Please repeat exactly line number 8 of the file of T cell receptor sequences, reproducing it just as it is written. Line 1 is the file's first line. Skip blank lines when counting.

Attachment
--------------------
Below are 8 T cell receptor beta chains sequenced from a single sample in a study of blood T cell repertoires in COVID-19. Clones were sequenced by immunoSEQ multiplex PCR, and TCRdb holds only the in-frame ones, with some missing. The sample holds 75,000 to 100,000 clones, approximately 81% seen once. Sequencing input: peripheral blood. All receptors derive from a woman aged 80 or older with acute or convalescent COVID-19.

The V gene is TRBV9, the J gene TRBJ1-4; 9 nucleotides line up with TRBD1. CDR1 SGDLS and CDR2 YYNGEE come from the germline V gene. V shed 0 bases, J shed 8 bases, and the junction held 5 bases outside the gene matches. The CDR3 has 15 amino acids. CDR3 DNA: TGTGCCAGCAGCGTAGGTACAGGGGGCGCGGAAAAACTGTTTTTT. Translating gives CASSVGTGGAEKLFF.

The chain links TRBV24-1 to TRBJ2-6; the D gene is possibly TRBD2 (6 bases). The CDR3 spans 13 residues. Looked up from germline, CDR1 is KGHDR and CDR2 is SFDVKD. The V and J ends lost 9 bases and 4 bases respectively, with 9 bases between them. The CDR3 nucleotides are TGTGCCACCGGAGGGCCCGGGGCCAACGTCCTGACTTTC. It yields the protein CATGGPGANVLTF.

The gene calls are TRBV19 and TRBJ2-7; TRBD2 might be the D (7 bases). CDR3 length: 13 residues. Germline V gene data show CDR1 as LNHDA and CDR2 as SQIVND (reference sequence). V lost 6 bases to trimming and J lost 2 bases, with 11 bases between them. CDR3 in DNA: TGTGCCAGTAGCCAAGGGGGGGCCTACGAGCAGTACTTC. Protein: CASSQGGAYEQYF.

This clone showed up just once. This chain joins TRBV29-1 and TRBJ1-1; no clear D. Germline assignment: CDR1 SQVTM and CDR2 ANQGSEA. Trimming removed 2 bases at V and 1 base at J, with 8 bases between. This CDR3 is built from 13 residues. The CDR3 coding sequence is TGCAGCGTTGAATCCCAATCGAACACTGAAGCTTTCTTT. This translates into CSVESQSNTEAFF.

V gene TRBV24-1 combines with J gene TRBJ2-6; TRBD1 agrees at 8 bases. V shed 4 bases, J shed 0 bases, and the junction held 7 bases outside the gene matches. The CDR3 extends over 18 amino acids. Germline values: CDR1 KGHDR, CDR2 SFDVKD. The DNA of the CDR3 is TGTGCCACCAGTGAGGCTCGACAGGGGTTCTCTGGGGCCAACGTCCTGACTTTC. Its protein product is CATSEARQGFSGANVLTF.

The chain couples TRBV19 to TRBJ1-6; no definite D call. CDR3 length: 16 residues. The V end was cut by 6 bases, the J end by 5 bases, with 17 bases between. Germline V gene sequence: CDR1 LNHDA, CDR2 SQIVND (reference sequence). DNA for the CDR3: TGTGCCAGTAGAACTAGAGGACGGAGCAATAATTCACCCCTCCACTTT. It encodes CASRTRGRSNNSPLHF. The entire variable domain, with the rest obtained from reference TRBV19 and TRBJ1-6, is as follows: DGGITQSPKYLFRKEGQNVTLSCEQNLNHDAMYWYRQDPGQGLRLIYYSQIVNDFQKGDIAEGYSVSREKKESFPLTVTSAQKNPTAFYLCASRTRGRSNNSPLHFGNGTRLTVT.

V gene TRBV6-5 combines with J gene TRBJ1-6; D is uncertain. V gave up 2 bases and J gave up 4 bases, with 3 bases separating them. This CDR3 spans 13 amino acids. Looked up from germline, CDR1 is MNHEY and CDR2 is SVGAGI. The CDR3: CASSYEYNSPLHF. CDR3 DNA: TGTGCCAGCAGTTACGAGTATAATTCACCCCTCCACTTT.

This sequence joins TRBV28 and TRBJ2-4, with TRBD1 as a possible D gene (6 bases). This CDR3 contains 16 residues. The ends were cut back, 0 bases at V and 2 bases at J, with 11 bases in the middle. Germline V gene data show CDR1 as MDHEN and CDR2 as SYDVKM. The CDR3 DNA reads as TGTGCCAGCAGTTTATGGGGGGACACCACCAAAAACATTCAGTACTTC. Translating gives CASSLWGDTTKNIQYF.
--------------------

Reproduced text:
V gene TRBV6-5 combines with J gene TRBJ1-6; D is uncertain. V gave up 2 bases and J gave up 4 bases, with 3 bases separating them. This CDR3 spans 13 amino acids. Looked up from germline, CDR1 is MNHEY and CDR2 is SVGAGI. The CDR3: CASSYEYNSPLHF. CDR3 DNA: TGTGCCAGCAGTTACGAGTATAATTCACCCCTCCACTTT.